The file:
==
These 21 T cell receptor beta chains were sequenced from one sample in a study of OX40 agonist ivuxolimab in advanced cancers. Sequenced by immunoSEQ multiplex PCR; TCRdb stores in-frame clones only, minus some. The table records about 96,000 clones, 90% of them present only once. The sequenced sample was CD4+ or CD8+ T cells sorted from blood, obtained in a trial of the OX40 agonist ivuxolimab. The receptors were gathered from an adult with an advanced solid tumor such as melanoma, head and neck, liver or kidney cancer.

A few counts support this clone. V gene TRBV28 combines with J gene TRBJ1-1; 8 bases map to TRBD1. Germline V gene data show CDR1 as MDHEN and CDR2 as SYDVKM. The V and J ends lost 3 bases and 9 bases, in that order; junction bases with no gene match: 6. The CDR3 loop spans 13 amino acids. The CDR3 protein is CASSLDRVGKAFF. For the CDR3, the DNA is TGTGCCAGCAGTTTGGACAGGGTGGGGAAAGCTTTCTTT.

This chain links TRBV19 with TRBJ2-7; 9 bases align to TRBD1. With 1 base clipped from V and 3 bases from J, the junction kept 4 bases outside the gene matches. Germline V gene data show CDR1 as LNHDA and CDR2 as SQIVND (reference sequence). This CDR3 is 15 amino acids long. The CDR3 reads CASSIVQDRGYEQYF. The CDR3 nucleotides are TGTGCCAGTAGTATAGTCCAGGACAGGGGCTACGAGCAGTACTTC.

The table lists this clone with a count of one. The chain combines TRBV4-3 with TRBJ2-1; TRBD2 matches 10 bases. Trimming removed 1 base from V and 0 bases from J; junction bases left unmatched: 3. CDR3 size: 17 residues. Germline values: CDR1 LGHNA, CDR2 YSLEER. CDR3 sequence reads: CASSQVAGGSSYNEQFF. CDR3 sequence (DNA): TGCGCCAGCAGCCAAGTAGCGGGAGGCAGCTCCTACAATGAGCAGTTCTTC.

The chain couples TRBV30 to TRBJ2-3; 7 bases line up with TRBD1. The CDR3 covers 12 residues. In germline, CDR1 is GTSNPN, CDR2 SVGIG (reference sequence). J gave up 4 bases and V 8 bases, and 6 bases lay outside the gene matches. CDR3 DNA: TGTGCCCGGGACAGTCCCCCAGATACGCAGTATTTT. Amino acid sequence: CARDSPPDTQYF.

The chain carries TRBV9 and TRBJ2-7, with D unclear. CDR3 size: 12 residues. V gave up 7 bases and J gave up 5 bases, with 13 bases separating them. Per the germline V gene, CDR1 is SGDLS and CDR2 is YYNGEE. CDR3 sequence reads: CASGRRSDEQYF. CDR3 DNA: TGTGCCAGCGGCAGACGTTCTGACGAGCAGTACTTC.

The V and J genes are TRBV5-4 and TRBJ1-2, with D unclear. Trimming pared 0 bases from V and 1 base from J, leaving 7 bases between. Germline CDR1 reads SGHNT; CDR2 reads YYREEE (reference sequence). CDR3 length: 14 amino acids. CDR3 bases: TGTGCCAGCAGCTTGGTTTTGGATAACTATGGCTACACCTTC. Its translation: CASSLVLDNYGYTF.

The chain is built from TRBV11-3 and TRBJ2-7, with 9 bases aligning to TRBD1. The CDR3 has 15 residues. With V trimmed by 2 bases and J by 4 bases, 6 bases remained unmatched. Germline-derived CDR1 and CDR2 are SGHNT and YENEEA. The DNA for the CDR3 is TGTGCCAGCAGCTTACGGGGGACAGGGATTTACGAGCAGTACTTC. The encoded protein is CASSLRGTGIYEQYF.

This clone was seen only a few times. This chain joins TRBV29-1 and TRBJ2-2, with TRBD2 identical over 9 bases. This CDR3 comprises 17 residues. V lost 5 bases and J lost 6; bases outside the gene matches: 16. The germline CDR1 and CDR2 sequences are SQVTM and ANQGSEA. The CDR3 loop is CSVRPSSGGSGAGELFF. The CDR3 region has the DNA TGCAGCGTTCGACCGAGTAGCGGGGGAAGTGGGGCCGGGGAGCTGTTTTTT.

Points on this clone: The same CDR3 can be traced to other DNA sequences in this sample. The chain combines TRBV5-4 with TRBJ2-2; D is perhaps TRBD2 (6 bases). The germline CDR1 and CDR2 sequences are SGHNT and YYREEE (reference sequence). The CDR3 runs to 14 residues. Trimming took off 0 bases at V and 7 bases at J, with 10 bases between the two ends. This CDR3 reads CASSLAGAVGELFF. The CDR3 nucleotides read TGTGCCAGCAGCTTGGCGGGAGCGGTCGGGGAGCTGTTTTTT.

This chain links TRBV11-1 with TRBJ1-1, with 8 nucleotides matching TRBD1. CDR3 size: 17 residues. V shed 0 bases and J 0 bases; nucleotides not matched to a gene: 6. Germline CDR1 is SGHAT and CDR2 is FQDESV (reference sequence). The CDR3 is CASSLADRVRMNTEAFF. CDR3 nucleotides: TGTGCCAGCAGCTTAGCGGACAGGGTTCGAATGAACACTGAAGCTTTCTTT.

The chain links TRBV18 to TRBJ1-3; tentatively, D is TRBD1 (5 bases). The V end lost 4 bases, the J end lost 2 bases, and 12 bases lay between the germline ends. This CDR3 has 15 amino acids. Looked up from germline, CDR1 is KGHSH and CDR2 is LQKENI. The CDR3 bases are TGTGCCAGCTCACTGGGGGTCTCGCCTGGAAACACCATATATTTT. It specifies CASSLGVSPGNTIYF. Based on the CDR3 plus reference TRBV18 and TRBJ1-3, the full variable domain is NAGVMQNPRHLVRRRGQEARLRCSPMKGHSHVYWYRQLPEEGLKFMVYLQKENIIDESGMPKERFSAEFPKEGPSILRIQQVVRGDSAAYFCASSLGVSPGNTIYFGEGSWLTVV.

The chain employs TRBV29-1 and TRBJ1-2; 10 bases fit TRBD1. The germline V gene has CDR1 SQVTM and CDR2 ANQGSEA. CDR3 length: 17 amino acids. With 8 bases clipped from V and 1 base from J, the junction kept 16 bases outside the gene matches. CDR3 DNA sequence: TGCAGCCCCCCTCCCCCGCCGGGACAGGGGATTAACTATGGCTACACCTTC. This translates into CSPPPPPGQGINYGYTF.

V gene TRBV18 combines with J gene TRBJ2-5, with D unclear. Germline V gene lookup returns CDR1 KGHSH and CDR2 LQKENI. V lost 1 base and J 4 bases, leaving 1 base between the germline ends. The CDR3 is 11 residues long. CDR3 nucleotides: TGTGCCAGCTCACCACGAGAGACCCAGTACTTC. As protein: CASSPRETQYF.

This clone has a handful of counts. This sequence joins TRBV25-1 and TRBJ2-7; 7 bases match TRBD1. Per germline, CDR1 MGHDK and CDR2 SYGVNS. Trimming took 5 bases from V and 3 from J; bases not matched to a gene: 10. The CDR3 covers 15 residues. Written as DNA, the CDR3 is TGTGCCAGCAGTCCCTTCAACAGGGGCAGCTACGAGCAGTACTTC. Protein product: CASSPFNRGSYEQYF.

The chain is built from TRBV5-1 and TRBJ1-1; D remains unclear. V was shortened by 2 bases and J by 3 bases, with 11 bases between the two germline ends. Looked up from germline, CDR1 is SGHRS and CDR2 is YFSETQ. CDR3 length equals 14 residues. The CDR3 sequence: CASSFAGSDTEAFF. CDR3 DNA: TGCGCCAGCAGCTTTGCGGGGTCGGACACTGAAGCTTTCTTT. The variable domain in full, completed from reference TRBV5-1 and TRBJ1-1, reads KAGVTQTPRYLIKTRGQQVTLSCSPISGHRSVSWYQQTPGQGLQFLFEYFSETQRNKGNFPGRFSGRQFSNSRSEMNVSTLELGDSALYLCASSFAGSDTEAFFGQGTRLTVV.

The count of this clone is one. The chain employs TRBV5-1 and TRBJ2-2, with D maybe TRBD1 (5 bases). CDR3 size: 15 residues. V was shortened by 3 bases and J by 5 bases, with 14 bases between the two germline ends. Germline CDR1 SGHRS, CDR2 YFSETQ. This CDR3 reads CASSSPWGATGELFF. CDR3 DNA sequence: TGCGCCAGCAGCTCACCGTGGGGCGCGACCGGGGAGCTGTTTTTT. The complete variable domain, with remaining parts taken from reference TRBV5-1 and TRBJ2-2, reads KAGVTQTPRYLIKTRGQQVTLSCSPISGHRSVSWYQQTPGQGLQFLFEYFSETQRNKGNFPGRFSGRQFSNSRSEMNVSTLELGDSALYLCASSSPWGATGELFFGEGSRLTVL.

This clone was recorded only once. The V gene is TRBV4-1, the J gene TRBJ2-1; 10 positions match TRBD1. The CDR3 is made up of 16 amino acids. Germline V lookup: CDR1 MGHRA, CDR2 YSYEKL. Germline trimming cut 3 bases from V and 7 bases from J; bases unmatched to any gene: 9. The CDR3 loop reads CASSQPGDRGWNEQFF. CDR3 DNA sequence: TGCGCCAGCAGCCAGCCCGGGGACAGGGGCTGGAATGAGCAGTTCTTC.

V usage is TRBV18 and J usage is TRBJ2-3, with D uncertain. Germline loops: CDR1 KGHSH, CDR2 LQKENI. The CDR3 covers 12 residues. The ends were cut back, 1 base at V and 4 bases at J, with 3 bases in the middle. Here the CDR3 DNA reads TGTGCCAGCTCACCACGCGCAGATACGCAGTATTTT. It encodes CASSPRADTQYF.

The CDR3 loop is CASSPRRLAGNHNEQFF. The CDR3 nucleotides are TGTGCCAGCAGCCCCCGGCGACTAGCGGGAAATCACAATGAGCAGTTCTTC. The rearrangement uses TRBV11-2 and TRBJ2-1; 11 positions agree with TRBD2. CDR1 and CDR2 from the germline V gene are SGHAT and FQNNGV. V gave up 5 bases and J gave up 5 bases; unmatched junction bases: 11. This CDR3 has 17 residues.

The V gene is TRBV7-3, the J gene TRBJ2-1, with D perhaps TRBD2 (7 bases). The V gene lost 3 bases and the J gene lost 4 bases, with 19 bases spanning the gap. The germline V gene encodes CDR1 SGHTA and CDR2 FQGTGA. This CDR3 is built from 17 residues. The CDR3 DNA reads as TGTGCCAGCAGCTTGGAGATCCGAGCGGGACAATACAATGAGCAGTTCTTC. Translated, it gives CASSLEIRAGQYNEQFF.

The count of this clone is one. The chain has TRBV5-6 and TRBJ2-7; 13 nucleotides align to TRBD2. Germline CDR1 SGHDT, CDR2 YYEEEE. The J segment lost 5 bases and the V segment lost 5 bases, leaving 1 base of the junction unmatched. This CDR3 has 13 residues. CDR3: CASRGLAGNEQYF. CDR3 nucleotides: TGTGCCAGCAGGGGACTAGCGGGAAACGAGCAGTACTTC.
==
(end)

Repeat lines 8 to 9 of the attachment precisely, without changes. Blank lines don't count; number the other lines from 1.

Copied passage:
The chain is built from TRBV11-3 and TRBJ2-7, with 9 bases aligning to TRBD1. The CDR3 has 15 residues. With V trimmed by 2 bases and J by 4 bases, 6 bases remained unmatched. Germline-derived CDR1 and CDR2 are SGHNT and YENEEA. The DNA for the CDR3 is TGTGCCAGCAGCTTACGGGGGACAGGGATTTACGAGCAGTACTTC. The encoded protein is CASSLRGTGIYEQYF.

This clone was seen only a few times. This chain joins TRBV29-1 and TRBJ2-2, with TRBD2 identical over 9 bases. This CDR3 comprises 17 residues. V lost 5 bases and J lost 6; bases outside the gene matches: 16. The germline CDR1 and CDR2 sequences are SQVTM and ANQGSEA. The CDR3 loop is CSVRPSSGGSGAGELFF. The CDR3 region has the DNA TGCAGCGTTCGACCGAGTAGCGGGGGAAGTGGGGCCGGGGAGCTGTTTTTT.